Colleges request letters of recommendation as part of the application package because they want to know what contributions you can make to the college and any special circumstances. In this blog I answer the most common questions I get asked about recommendation letters.
Who should my letter come from?
When applying to institutions of higher education, letters of recommendation should come from individuals who are able to speak on behalf of your qualifications, accomplishments, and anything else that may be important for the college or university to know. These spokespeople may be family members, but some colleges prefer such letters from a homeschool teacher, counselor, club advisor, volunteer coordinator, employer, or mentor, ideally on letterhead that identifies the writer’s affiliation. While you (the student) cannot discuss extenuating circumstances, such as a divorce, homelessness, or mental health issue a teacher, coach or mentor could easily discuss these issues and how it might have affected your grades, activities, or class choices. In high school, it is important to build relationships with individuals who can speak highly of a student’s achievements and background.
When should I ask my recommender to write my letter?
Recommenders may have busy schedules, so it is advisable to ask for a letter of recommendation at least three weeks in advance of the deadline. In addition, be sure to send a thank-you note to the recommender after he or she has submitted the letter. Educators must advocate for the student and at the same time present those students honestly to college admission committees. This means highlighting students’ strengths and being honest about their weaknesses and struggles. Teachers are also overburdened and lack time to compose extensive reference letters and thus rely on student brag sheets.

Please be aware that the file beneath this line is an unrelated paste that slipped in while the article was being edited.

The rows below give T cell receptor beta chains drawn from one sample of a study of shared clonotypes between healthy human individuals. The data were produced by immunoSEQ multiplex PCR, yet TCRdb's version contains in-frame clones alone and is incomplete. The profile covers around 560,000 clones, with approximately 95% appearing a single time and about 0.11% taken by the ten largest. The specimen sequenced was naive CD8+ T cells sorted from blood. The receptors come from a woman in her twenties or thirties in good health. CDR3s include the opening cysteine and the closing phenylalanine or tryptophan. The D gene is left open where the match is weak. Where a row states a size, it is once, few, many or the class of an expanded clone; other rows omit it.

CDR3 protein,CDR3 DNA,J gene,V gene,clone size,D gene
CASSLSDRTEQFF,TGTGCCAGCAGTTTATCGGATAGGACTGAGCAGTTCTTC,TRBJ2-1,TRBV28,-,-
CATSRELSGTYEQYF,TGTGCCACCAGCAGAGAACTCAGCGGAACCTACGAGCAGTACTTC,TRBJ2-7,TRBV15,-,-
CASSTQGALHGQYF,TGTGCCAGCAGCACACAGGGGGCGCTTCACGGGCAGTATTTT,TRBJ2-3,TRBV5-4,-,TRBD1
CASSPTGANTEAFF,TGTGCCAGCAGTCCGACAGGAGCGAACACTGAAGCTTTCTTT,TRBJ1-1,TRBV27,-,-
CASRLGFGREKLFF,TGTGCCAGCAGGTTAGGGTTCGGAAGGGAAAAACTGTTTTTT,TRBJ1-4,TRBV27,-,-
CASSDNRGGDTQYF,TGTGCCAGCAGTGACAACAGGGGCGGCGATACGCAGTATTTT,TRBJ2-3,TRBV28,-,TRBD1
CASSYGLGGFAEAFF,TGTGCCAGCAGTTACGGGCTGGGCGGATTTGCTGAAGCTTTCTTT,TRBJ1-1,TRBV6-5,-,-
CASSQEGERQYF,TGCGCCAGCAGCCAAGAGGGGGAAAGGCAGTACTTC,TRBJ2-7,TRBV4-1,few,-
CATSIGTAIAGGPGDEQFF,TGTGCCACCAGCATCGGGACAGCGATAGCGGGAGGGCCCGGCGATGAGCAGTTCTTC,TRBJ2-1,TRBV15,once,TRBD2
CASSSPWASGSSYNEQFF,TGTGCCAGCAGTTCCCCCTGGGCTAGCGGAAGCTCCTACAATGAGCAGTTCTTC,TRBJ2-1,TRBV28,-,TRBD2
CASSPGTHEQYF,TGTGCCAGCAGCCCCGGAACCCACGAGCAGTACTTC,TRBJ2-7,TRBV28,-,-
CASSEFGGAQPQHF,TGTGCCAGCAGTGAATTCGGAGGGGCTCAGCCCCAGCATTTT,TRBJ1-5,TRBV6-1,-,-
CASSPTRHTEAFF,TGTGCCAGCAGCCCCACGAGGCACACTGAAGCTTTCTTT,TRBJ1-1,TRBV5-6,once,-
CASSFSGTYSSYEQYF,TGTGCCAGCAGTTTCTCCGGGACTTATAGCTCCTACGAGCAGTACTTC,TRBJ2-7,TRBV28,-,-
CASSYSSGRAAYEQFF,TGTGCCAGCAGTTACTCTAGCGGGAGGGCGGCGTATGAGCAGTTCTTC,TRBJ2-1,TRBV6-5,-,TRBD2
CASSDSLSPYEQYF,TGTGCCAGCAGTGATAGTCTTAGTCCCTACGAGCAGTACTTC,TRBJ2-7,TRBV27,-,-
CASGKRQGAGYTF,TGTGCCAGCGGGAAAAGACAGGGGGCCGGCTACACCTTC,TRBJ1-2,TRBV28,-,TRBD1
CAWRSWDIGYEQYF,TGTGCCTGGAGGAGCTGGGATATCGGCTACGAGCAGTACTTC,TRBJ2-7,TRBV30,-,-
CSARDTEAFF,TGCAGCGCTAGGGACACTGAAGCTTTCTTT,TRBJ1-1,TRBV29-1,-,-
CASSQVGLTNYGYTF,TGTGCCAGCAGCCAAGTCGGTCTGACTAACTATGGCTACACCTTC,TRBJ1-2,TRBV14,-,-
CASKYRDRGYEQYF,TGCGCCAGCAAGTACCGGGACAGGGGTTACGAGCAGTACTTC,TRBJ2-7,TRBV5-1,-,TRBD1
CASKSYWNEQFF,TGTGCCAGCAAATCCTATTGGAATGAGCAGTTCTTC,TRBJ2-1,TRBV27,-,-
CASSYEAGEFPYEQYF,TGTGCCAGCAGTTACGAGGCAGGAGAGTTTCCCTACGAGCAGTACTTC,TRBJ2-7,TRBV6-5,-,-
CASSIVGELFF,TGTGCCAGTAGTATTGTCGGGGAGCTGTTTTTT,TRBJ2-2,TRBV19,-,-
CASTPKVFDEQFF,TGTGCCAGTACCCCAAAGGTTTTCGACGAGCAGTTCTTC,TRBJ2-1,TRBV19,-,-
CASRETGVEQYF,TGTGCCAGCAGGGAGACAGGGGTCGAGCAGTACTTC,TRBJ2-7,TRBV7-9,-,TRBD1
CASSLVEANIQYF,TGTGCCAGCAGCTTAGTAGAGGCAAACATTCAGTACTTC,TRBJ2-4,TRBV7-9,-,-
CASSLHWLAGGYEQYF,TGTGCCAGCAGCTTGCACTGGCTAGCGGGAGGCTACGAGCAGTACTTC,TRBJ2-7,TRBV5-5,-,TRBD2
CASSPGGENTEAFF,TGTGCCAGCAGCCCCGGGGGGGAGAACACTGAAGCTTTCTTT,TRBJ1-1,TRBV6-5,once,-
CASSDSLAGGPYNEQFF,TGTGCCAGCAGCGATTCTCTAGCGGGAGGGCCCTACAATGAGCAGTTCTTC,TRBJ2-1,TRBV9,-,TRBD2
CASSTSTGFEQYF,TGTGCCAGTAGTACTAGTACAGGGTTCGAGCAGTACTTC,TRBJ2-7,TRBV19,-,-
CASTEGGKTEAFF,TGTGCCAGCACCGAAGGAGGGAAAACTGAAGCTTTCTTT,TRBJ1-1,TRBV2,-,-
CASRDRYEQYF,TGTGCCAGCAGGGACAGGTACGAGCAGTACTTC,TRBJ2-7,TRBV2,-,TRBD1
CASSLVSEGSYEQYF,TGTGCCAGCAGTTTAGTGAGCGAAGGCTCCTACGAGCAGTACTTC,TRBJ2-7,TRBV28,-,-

What do I need to give my recommender before they get started?
Students should give a copy of their resumes to recommenders and highlight any activity, academic success and/or character trait to be recognized. Do not expect your teacher, coach, employer, or pastor to remember what you want emphasized on their recommendation. Provide them with a printed (not handwritten) sheet of your accomplishments.
The Bottom Line: Do not write the recommendation for them but do provide enough information to make it easy for them to compose the letter.
I'm Homeschooled. How can I make this work?
Homeschool students will find recommenders in their home-school cooperatives, community, church, online classes, home-school groups, sports teams, if applicable AP, CLEP or community college instructors. Recommendations are critical for homeschool students because college admission officers want to know what other adults, besides your parents, think about your work ethic, character, and scholastic aptitude. These recommendations must stand out and allow your application to fly over the fray of the crowd
Looking for more advice on college-prep? Here's what you need to know about College Admission Decisions—before you apply.
Professor Cheryl Carter is a professor, freelance writer, and prolific author.